Article as seen on Inc.com

After several days of testing at a medical facility in Boston, three lab-coat-clad clinicians explained to 11-year-old Matt Curry and his parents that Matt suffered from a learning disability, some dyslexia and severe attention deficit disorder (ADD).  36 years later, he sold his business for $16.4 million in cash.

How He Handled The Diagnosis

Whereas most people would have been devastated or felt defeated, Matt recalls accepting that he would simply have to work harder than others to pay attention and accomplish his goals. “I see ADD not as a limitation, but instead I see it as my superpower,” Curry said during my interview with him.

The physicians prescribed Ritalin. His first year on the medication turned him into a straight-A student. Dealing with the drug early in its history, the physicians were unsure about long-term exposure, so they took him off the drug after a year. Unmedicated, he struggled to maintain focus. But his struggles only emboldened his resolve.

Matt’s handling of his condition prompted him to write the WSJ Bestseller, The A.D.D. Entrepreneur.

Background and Success

Matt and his wife, Judy, started Curry’s Auto Service in Northern Virginia in 1997. When the recession hit in 2008 and others retracted, Curry decided to grow aggressively.  Quickly, they had ten locations.

They landed on the INC 5000 three years in a row. They won many awards, and earned a reputation and related honors as the best woman-friendly auto repair facility in the region.

Attention Deficit Disorder: Blessing and Curse

Suffering from severe ADD can be a blessing and a curse. On the positive side, Matt shares that he thrives in chaos. When several priorities are presented at once, the ADD mind copes capably. However, without structure and processes, one can easily overlook or fail to complete important tasks.

Repeatable Processes Built Value

Matt and Judy turned everything into a repeatable process. The customer experience and operational procedures were identical at each of their locations. They would test the business by taking extended vacations to ensure that everything could run without them. When they sold the company, their planning had set them up to be able to cash-out and walk away – something few entrepreneurs can do.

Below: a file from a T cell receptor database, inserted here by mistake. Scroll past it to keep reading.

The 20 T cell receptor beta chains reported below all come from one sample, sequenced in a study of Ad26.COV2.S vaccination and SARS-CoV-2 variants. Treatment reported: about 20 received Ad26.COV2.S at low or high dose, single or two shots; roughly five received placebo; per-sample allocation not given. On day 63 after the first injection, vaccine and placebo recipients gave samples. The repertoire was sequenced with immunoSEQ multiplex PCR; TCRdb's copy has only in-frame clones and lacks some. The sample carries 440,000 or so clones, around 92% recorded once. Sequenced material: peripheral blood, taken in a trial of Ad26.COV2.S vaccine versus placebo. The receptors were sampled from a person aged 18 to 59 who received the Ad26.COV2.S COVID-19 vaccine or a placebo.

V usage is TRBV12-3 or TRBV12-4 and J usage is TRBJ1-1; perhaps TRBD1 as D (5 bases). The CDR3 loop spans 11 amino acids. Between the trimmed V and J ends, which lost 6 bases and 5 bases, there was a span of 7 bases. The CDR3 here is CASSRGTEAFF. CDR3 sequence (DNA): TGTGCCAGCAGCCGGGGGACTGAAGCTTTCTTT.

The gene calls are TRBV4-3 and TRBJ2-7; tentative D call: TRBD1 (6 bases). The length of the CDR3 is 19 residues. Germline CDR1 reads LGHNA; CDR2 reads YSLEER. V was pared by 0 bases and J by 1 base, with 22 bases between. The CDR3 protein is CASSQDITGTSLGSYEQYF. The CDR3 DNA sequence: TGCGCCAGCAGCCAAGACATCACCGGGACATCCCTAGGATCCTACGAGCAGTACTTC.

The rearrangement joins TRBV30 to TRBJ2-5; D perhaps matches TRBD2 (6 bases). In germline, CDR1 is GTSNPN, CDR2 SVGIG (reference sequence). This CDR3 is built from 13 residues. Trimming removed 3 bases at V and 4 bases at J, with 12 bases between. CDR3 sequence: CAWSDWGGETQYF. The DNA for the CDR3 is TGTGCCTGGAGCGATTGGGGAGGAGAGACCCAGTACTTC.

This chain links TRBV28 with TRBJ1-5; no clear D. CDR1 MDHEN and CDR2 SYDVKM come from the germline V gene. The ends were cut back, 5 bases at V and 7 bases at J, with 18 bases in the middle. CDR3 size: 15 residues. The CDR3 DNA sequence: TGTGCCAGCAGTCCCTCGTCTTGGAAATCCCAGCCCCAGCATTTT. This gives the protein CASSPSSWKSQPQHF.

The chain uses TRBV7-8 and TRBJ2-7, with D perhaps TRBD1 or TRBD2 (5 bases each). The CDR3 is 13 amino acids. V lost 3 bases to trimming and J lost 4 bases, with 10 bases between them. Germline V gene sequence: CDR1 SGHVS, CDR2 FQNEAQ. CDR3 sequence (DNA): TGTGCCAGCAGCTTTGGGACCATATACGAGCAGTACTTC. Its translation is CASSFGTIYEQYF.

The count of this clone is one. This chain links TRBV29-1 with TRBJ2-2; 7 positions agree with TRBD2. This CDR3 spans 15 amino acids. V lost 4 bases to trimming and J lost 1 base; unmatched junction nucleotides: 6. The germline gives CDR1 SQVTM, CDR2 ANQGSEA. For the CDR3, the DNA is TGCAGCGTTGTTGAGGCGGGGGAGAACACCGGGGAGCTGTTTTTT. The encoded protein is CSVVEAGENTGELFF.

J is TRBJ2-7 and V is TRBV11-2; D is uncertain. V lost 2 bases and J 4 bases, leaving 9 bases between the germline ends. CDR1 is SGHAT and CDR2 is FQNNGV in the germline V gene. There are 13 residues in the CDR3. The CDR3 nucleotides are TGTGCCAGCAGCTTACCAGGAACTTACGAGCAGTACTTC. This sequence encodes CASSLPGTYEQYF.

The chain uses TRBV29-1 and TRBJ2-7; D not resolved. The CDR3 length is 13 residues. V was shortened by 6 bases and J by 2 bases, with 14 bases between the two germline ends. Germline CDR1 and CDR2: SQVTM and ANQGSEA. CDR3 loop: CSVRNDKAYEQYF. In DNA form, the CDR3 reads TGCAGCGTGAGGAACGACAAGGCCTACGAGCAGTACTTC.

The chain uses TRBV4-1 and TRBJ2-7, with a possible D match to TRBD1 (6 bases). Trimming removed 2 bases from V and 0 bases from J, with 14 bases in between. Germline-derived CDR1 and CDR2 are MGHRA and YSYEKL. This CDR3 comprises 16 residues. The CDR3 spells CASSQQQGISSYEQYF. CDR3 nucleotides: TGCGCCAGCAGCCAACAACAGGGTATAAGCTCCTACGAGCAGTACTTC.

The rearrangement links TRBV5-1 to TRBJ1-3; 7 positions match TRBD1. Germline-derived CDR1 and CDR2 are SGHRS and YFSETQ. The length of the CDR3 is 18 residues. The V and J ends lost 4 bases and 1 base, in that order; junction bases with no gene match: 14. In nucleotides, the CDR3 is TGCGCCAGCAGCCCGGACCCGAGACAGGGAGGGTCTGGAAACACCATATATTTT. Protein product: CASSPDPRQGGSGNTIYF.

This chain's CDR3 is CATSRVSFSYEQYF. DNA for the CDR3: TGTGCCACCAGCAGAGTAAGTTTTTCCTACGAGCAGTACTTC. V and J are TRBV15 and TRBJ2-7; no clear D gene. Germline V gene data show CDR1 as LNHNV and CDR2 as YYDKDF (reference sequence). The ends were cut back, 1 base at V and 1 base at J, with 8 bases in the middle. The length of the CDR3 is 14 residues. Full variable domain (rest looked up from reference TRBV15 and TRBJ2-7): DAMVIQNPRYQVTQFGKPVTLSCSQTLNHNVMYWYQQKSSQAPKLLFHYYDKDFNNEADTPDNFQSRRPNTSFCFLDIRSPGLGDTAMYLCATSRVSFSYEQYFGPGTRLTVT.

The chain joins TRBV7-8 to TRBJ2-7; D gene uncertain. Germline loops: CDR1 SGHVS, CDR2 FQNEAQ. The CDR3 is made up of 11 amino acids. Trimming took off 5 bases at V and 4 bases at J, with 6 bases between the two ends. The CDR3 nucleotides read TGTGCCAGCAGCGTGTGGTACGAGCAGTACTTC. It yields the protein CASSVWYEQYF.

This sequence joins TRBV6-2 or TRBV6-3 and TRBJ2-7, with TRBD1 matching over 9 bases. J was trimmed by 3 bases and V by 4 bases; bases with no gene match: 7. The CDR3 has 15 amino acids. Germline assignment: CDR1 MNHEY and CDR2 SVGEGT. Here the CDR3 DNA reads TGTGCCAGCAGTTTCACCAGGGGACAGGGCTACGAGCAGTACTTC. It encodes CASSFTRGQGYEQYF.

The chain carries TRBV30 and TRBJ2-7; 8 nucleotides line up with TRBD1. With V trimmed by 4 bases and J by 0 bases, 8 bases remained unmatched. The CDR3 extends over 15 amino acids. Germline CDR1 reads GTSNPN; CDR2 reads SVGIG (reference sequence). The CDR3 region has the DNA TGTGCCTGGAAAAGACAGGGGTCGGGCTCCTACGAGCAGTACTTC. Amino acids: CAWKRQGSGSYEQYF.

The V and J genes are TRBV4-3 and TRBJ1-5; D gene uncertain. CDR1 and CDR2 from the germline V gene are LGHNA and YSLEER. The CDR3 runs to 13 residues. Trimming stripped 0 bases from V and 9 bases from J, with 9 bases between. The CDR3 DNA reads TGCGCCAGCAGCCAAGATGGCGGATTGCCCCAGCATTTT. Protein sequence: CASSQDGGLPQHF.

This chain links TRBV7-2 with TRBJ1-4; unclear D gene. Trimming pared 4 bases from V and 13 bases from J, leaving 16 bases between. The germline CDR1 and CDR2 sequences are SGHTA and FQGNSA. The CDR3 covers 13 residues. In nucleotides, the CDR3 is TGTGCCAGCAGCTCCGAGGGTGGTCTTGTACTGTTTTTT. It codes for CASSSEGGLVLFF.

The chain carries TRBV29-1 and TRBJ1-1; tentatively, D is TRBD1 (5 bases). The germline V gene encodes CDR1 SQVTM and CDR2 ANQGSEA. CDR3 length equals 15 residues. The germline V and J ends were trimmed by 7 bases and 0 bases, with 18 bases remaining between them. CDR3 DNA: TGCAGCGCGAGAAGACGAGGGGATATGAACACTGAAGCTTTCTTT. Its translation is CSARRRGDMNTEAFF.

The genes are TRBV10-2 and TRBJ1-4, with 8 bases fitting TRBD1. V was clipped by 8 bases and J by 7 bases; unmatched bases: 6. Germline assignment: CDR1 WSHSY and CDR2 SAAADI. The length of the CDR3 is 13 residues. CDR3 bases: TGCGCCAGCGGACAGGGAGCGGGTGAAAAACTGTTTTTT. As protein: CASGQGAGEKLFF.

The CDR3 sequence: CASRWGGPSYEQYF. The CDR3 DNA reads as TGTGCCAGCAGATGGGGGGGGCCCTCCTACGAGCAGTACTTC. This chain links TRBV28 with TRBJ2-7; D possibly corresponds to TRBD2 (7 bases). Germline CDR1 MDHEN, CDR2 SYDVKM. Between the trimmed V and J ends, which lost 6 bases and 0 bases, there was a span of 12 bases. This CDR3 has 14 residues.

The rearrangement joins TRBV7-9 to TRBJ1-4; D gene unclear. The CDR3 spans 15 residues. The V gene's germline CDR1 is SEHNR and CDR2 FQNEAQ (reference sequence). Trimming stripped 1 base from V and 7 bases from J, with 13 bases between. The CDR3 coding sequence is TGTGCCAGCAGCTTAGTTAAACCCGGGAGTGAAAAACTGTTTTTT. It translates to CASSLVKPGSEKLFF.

In August 2013, they sold the company to a $1 billion, public company for $16.4 million cash. When asked how long he had to stay around after the sale, Curry said, “Exactly one second – long enough for the wire transfer.” After spending a year filled with celebrations and experiences (including a cool trip with Richard Branson), Matt has some regrets.

Not Without Regrets

It might seem like after collecting a payday of more than $16 million, everything would be easy. Having just turned fifty years old, Curry admitted: “We had one-hundred fifty employees. On average, they were married with at least one child. I had a purpose and responsibility to take care of our 450-plus-person family.”

Curry added, “There is a certain sense of belonging and pride when you walk into one of your stores and employees and customers see you as The Man. I miss that feeling.”

Though nobody is going to feel sorry for Matt or Judy after experiencing a multi-million dollar cash-out, one can tell that Matt took great pride in his daily involvement with his business and its employees and customers.

“I miss that association and seeing the direct impact on so many lives. I might have to do something similar again,” Matt shared.

Lessons For Your Business

Nearly every CEO has a dream of selling or having their children sell their business with no strings attached. Follow these lessons to maximize your chance of achieving that goal.

  • See Speed Bumps, not Barriers. Top performers compensate for and remain optimistic about their shortcomings instead of using them as an excuse. Matt saw his severe ADD as an advantage, not a limitation.
  • Build Repeatable Processes.  Matt and Judy delivered consistent results and something easily acquired by turning every task into a documented procedure.
  • Make Yourself Obsolete. If you are essential to the business, then an acquiring company will require you to stay involved. If you set up and can prove that the business can run without you, then you can cash-out and walk away.
  • Have a Plan.  Matt suggests that when planning for an exit, know what you want to do next. Otherwise, even with success, you might feel lost.

It’s Your Turn

What other lessons do you take away from Matt Curry and his battle with severe ADD, his successful exit, and his regrets? Share your thoughts in the comments.

Business Cast Interview With Matt Curry

Tune-In